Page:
Re: [SC-L] Why Software Will Continue to Be Vulnerable

2005-05-03 Thread Michael Silk
On 5/2/05, Kenneth R. van Wyk [EMAIL PROTECTED] wrote:
 Michael Silk wrote:
 I honestly don't believe that the consumers will _EVER_ care, and I
 don't believe that should have to. At most maybe they should just need
 to keep an eye out for a sticker, or star-rating (government approved)
 or something. But as you say, 'security' is 'hard to measure', so an
 approach like that won't work.
 
 As the saying goes, give the consumer the choice between security and
 dancing pigs, and they'll pick dancing pigs every single time.  There's
 probably more than just a grain of truth to that.

I would too; I've never seen a dancing pig ... :)

 
 Yet, despite that pessimistic outlook -- and the survey that forked this
 thread -- I do think that companies are demanding more in software
 security, even though consumers are not.  I'm not aware of surveys that
 directly address that, but it sure seems obvious to me that they are.

Demanding more maybe, but getting charged for it too... so the problem
is still there: security as a 'feature'. 'Security' needs to become a
baseline, just like any other programming construct (maths, ...) But
anyway, ...


 Here's to wishful thinking, anyway!

Agreed!

-- Michael




Re: [SC-L] Why Software Will Continue to Be Vulnerable

2005-05-03 Thread Crispin Cowan
ljknews wrote:
At 8:05 AM -0400 5/2/05, Kenneth R. van Wyk wrote:
  
Yet, despite that pessimistic outlook -- and the survey that
forked this thread -- I do think that companies are demanding
more in software security, even though consumers are not.

Companies value time spent on cleanup more than consumers do.
  

And in this morning's mailbox, we see some evidence to support the claim
that business is considerably less impressed with software quality
http://www.informationweek.com/story/showArticle.jhtml;jsessionid=IMYCZLJPHKPNMQSNDBCSKH0CJUMEKJVN?articleID=161601417

Crispin
-- 
Crispin Cowan, Ph.D.  http://immunix.com/~crispin/
CTO, Immunix  http://immunix.com




Re: [SC-L] Why Software Will Continue to Be Vulnerable

2005-05-02 Thread Michael Silk
Inline..

On 5/2/05, Jeff Williams [EMAIL PROTECTED] wrote:
  What really mystifies me is the anlogy to fire insurance. *Everyone*
  keeps their fire insurance up to date, it costs money, and it protects
  against a very rare event that most fire insurance customers have never
  experienced. What is it that makes consumers exercise prudent good
  sense for fire insurance, but not in selecting software?
 
 Fire safety is physical, not tremendously complicated, and we have tons of
 actuarial data. Software security, on the other hand, is extremely difficult
 for anyone to measure -- it takes a lot of effort, even with the most
 advanced tools and knowledge.
 
 So there's no way for anyone to tell which software is secure.  Many vendors
 make dramatically inflated claims about their product's security features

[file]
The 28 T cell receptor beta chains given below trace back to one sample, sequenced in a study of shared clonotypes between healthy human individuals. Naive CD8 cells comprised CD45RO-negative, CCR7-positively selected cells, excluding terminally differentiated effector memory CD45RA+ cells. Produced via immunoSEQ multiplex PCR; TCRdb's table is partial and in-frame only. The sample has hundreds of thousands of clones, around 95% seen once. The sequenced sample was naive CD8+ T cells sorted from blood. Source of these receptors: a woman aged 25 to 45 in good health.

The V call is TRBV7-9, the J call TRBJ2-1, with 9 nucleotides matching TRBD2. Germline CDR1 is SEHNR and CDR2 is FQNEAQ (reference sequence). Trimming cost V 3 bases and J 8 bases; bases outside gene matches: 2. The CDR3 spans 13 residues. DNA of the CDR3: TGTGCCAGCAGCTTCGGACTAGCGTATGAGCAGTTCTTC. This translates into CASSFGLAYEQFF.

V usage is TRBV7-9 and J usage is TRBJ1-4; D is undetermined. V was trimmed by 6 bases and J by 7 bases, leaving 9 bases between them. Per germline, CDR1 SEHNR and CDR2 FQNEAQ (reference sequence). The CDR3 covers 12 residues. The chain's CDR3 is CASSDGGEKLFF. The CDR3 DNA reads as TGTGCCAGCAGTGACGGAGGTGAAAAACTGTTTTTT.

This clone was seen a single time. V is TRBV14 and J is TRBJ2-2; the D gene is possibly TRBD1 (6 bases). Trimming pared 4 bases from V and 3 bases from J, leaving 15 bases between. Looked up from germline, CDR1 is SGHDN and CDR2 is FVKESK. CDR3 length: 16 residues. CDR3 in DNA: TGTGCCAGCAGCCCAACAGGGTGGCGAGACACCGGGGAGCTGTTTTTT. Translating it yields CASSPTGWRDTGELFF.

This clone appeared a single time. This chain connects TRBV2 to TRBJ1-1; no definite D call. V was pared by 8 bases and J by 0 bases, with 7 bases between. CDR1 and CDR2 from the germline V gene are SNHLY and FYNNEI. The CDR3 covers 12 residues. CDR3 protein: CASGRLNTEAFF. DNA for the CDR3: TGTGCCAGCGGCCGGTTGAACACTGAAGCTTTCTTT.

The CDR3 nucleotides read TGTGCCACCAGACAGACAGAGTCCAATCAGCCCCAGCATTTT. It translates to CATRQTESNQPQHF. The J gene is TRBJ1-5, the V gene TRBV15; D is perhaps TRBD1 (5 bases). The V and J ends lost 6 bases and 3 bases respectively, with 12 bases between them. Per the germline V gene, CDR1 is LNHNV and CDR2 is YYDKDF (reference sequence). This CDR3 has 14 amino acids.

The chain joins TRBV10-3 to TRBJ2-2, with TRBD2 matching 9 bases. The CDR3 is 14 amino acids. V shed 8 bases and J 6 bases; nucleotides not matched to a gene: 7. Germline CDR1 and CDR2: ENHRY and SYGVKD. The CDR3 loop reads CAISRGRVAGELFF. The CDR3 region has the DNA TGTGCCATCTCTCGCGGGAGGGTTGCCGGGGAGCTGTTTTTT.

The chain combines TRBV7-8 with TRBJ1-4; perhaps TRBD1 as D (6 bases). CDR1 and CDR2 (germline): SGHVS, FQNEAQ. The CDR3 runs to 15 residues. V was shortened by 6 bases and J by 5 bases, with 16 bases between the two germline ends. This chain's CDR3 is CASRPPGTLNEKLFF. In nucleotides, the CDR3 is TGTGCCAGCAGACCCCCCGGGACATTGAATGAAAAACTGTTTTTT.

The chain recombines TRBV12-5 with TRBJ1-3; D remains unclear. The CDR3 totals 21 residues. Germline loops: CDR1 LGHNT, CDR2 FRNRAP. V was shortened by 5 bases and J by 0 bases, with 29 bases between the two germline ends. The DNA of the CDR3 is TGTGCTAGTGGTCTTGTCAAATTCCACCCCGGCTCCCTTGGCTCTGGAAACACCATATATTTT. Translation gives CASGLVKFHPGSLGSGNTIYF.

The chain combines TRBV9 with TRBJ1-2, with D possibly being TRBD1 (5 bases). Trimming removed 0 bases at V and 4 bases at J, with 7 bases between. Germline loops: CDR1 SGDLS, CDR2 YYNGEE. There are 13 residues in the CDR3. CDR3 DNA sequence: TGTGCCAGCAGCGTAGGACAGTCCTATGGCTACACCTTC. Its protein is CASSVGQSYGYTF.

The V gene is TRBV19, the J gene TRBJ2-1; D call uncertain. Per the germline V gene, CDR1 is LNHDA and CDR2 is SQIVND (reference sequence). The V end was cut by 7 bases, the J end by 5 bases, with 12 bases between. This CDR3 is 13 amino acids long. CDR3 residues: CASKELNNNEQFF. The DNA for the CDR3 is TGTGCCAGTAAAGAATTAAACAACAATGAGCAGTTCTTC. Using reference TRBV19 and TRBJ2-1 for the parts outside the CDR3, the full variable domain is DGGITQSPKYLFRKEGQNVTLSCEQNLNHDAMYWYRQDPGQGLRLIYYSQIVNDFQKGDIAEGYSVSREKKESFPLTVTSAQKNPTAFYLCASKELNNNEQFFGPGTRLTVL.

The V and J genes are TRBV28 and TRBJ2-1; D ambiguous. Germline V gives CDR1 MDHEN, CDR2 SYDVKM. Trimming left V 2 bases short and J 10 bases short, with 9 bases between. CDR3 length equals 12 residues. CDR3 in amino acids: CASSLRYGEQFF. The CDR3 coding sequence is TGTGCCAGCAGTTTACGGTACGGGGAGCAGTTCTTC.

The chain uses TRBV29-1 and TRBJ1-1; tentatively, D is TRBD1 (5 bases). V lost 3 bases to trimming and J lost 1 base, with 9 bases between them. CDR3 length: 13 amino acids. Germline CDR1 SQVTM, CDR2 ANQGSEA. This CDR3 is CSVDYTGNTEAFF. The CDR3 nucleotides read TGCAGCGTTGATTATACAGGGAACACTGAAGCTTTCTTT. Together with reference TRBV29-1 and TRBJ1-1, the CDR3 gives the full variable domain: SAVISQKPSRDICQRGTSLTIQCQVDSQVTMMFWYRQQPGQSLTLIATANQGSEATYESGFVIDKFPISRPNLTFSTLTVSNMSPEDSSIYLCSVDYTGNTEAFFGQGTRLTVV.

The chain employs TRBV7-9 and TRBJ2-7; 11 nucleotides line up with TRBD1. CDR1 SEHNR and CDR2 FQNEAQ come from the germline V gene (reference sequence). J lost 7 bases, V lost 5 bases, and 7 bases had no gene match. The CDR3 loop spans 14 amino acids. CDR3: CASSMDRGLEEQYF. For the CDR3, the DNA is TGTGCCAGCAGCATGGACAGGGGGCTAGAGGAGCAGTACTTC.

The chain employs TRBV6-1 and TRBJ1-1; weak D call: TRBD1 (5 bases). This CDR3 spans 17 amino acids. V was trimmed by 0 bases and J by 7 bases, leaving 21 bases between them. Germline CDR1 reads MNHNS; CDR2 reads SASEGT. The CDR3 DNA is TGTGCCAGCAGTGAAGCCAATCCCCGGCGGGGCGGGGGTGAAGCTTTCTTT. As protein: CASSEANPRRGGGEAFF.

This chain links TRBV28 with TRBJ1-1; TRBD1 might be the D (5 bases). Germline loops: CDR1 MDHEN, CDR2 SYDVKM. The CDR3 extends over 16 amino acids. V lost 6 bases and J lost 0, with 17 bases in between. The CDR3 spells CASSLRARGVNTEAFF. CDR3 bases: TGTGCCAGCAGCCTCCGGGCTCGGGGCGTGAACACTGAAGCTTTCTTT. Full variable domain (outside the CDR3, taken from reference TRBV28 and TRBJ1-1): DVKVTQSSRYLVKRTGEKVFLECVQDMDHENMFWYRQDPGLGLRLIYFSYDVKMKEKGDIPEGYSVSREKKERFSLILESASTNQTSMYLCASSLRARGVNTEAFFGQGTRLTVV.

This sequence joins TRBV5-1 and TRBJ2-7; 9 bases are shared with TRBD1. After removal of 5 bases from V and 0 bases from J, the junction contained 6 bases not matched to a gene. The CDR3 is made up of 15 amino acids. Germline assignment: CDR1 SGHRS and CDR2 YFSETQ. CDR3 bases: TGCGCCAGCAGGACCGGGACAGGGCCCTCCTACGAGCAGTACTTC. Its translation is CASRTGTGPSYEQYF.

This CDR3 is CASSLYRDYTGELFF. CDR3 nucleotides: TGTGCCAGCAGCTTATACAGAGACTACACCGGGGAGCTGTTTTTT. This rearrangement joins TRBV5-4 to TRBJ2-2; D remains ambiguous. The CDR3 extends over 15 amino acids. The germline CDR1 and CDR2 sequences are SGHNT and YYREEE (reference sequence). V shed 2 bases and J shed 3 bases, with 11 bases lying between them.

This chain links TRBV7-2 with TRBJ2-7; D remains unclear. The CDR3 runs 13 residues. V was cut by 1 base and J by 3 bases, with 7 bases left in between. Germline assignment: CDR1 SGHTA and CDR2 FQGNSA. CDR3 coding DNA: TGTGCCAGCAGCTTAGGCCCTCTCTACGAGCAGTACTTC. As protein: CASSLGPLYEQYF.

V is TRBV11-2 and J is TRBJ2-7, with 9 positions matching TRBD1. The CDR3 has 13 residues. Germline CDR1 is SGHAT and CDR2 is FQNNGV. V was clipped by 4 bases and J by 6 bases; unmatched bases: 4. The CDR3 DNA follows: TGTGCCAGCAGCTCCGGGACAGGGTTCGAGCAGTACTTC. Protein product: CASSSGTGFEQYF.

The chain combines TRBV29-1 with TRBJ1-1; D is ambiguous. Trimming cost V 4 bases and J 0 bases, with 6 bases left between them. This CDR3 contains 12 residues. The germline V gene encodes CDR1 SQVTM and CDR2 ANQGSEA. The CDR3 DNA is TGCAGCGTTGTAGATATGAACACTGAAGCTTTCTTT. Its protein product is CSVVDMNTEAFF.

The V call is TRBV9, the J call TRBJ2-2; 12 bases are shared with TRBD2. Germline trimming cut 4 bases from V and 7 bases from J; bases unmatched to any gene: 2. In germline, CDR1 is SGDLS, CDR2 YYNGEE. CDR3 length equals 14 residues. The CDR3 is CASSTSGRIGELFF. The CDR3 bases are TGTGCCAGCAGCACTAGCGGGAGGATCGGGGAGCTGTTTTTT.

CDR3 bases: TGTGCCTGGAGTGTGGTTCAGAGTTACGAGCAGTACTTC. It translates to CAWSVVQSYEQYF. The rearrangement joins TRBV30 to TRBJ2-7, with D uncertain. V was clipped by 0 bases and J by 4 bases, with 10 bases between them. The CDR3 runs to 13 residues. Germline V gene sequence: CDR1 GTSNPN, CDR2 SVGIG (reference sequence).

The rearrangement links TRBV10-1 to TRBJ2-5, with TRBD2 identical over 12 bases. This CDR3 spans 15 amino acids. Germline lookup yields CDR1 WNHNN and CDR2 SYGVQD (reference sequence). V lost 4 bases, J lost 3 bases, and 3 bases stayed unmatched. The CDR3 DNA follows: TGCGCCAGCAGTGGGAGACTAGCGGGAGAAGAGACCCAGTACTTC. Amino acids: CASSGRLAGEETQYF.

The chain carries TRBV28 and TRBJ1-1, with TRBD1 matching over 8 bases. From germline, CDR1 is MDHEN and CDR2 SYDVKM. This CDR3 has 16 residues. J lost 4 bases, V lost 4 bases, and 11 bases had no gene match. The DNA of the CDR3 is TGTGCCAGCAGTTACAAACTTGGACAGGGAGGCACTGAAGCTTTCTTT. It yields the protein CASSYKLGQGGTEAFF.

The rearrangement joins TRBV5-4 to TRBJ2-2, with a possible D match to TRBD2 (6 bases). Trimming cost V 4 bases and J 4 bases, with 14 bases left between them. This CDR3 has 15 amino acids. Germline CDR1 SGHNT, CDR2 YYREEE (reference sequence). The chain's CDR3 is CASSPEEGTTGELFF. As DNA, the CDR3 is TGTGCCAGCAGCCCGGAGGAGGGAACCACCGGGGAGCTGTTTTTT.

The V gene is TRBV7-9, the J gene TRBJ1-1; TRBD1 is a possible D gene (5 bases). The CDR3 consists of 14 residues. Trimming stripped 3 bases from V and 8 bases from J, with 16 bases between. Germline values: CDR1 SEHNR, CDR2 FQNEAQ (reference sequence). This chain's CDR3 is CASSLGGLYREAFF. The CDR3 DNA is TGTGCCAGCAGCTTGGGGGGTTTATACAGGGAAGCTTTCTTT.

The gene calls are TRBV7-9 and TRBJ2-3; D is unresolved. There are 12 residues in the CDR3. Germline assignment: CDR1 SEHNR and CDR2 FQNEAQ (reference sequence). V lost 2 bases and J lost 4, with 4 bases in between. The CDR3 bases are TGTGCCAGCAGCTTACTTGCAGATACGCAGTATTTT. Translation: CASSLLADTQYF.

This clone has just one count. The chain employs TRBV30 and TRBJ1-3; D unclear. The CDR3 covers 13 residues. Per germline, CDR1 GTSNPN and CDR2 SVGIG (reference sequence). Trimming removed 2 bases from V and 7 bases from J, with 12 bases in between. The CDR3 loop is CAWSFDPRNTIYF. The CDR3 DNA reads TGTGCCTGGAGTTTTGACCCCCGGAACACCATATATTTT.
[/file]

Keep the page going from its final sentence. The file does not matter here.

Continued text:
and rarely get called on them.  For example, there are dozens of vendors
 claiming that their technology solves the OWASP Top Ten -- which is
 ridiculous.
 
 Anyway, it's not surprising to me that consumers aren't seeking out
 security.  Or that vendors aren't providing it for that matter.  In my
 opinion, the market is broken because of asymmetric information, and it will
 never work until we find ways to make security more visible to everyone.

To whom, though?

I honestly don't believe that the consumers will _EVER_ care, and I
don't believe that should have to. At most maybe they should just need
to keep an eye out for a sticker, or star-rating (government approved)
or something. But as you say, 'security' is 'hard to measure', so an
approach like that won't work.

Maybe there is no answer, and the problem will never be fixed ... it's
probably sad but true that companies won't allow 'security' to be
added, or they will at least charge for it because it's now widely
accepted that 'security' is 'feature' not a requirement. And consumers
will never care; look at health warnings on cigarettes for example (at
least in australia): Smoking causes cancer., yet people still smoke.
It will be exactly the same with software. jmho...

-- Michael




Re: [SC-L] Why Software Will Continue to Be Vulnerable

2005-05-02 Thread ljknews
At 8:05 AM -0400 5/2/05, Kenneth R. van Wyk wrote:

 Yet, despite that pessimistic outlook -- and the survey that
 forked this thread -- I do think that companies are demanding
 more in software security, even though consumers are not.

Companies value time spent on cleanup more than consumers do.
-- 
Larry Kilgallen




Re: [SC-L] Why Software Will Continue to Be Vulnerable

2005-05-01 Thread Crispin Cowan
Greenarrow 1 wrote:
But, the problem I see with this survey is they only polled 1,000 out of 
what over 5 million users in the USofA.
Political pollsters regularly sample 1000 Americans to get a prediction
of 100,000 voters that is accurate to 5% or so. 1000 people should be
sufficient to sample software users, unless there is something else
wrong with the sample or the questions.

  Just randomly suppose they 
accidently picked everyone that
has superb software and hardware on their systems (unlikely but probable). 
  
Just what does unlikely but probable mean?

To suppose this, we have to think there is something wrong with the
sample or the questions. What is it you think is wrong with the sample
or the questions? Or is it just that you find the result to be improbable?

On repairing systems for my customers I say 1 of of 20 are only satisfied 
with their programs so who is right Harris Poll or my customers?
No *there* is a skewed sample; the set of people currently experiencing
a problem so severe that they have to call in a professioal to repair
it. Under just about any circumstance, I would expect this group to be
highly unsatisfied with vendors. It's like taking a survey of auto
quality in the waiting room of a garage.

What really mystifies me is the anlogy to fire insurance. *Everyone*
keeps their fire insurance up to date, it costs money, and it protects
against a very rare event that most fire insurance customers have never
experienced. What is it that makes consumers exercise prudent good sense